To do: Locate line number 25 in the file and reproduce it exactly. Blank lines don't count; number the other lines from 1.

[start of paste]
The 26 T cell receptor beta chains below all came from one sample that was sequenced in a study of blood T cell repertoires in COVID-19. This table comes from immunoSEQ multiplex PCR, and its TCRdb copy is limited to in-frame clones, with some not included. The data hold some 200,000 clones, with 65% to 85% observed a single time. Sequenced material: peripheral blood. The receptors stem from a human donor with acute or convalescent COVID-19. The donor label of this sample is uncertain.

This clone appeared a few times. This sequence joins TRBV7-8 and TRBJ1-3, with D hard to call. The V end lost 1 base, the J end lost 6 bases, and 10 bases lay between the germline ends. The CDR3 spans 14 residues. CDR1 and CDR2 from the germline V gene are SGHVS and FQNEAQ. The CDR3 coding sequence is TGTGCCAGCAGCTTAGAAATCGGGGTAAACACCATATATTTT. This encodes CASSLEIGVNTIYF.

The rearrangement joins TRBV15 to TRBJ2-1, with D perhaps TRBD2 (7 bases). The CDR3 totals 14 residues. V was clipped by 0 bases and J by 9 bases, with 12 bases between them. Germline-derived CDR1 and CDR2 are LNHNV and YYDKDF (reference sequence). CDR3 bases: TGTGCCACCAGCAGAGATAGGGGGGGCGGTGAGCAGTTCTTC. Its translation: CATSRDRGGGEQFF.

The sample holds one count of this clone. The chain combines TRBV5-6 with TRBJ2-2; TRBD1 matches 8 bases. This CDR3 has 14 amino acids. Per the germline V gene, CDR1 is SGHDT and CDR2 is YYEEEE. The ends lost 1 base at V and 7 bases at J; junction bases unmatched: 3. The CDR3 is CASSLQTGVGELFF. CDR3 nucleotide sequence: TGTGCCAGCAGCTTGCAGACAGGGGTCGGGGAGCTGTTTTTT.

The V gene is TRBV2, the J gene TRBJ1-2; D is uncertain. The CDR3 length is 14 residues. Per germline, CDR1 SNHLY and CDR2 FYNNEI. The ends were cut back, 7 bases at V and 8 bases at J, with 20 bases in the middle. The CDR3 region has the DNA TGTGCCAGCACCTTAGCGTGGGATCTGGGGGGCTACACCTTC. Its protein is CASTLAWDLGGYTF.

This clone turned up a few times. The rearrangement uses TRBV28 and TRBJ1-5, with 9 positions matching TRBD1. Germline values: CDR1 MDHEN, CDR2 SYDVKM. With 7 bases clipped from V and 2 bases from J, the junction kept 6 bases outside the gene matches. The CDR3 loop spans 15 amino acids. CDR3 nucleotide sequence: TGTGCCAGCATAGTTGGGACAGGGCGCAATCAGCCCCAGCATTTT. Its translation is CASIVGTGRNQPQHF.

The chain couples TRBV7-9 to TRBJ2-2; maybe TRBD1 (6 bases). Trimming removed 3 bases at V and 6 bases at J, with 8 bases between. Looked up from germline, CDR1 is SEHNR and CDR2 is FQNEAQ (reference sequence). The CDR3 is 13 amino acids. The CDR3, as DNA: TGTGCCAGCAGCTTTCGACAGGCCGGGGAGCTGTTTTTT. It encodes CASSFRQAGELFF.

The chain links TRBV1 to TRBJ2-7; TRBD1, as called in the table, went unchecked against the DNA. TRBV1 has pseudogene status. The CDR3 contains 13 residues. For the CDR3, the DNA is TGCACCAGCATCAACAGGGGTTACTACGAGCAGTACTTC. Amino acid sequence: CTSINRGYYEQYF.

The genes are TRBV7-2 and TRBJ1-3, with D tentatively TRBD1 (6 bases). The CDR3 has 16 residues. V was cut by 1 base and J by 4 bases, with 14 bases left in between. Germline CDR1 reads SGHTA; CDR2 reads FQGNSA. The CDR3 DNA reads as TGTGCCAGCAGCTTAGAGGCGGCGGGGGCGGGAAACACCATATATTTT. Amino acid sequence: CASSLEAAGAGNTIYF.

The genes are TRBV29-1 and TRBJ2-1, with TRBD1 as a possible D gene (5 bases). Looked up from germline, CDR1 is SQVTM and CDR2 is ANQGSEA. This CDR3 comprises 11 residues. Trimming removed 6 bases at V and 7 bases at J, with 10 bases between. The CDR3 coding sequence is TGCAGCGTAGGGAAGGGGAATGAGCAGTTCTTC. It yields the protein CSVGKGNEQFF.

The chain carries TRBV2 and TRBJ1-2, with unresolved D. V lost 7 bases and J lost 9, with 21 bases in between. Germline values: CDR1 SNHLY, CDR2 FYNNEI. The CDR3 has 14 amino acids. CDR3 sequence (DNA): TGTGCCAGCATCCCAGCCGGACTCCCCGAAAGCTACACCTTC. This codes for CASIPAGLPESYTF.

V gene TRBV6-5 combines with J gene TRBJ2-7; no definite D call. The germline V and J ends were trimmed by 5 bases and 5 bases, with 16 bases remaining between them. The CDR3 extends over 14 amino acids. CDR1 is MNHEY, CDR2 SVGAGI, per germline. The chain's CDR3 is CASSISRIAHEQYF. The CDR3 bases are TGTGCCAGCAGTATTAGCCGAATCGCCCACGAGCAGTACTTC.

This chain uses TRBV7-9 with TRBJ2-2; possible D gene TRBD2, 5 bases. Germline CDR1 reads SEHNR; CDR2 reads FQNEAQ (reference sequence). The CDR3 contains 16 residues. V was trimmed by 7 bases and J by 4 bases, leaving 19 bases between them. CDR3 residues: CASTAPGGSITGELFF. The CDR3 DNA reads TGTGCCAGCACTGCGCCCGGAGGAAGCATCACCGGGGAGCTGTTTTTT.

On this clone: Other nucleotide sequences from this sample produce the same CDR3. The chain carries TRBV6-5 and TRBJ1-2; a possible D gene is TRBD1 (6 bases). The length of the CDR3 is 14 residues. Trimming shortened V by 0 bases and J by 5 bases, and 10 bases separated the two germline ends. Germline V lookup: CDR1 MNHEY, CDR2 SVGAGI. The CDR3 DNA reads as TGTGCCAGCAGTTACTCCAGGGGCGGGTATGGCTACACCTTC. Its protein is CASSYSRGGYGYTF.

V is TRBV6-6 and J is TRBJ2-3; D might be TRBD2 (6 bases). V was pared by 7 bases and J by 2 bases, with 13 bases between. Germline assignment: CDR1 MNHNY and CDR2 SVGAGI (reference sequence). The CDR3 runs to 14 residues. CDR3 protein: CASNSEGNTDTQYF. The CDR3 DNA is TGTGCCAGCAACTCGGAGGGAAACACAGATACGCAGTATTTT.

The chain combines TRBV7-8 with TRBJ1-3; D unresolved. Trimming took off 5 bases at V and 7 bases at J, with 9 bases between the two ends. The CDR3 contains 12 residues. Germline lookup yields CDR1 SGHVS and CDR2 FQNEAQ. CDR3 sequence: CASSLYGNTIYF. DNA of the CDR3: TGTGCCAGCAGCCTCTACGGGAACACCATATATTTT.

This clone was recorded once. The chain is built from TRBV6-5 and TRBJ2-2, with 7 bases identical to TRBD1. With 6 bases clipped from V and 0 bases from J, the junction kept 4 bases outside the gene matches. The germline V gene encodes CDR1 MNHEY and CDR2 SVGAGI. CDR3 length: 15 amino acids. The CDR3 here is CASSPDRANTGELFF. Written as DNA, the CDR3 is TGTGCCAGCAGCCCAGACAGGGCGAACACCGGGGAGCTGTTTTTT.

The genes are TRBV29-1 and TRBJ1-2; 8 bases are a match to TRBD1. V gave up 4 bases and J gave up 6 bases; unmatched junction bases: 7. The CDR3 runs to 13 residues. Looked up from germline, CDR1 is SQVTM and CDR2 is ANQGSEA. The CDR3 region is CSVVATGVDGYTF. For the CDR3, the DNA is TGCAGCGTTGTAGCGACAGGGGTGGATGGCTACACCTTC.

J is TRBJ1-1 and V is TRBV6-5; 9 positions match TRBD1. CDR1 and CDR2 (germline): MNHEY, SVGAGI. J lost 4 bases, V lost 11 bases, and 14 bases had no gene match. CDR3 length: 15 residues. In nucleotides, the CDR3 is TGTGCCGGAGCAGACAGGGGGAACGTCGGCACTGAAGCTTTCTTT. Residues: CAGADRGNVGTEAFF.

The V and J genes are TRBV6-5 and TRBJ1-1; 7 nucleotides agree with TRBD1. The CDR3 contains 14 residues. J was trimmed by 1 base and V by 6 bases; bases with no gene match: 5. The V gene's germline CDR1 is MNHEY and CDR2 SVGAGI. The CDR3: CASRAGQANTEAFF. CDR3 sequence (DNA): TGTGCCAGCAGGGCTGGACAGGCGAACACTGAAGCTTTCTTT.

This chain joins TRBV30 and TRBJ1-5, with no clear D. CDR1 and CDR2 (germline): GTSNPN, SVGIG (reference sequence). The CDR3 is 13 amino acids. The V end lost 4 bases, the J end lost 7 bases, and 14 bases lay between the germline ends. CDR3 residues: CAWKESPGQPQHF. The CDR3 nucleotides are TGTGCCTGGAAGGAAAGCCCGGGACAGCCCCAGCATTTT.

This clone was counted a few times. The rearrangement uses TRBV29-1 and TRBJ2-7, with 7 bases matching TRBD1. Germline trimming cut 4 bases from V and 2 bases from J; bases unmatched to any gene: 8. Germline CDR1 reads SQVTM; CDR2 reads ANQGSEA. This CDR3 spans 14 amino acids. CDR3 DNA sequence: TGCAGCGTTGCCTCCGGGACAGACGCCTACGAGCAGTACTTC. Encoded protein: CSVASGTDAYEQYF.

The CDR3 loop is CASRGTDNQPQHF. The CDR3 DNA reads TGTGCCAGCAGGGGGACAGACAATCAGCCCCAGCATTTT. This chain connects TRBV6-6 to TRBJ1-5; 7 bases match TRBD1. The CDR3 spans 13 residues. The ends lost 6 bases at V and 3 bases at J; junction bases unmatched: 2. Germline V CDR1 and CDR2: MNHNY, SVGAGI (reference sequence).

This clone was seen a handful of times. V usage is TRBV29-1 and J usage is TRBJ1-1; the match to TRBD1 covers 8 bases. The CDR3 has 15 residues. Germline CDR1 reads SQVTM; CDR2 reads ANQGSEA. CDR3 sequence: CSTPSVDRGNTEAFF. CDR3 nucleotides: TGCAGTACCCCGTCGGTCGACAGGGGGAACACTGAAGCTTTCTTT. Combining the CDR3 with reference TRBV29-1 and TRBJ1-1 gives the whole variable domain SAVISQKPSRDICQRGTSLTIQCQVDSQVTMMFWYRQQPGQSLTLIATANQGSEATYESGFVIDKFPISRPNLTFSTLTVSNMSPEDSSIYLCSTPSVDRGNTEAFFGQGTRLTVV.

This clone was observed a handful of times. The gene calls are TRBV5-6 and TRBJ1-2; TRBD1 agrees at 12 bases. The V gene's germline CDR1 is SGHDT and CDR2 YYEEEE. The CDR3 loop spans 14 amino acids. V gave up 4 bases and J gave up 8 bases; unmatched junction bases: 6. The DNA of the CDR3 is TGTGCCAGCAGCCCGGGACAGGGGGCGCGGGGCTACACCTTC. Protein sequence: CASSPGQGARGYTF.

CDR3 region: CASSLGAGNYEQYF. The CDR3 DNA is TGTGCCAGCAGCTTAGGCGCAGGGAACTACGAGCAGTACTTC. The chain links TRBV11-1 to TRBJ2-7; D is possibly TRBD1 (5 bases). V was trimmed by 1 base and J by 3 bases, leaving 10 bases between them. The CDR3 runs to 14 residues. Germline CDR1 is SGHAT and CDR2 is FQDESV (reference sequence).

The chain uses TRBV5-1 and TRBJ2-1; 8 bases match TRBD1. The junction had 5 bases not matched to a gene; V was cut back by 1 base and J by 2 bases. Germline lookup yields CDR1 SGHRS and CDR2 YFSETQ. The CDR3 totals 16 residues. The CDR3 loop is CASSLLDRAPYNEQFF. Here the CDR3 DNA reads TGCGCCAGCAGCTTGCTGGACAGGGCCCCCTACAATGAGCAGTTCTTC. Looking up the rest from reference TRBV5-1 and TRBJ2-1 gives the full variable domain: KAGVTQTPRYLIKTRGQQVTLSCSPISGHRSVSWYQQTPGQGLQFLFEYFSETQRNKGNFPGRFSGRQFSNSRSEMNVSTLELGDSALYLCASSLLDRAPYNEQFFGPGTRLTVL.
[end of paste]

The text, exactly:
This clone was observed a handful of times. The gene calls are TRBV5-6 and TRBJ1-2; TRBD1 agrees at 12 bases. The V gene's germline CDR1 is SGHDT and CDR2 YYEEEE. The CDR3 loop spans 14 amino acids. V gave up 4 bases and J gave up 8 bases; unmatched junction bases: 6. The DNA of the CDR3 is TGTGCCAGCAGCCCGGGACAGGGGGCGCGGGGCTACACCTTC. Protein sequence: CASSPGQGARGYTF.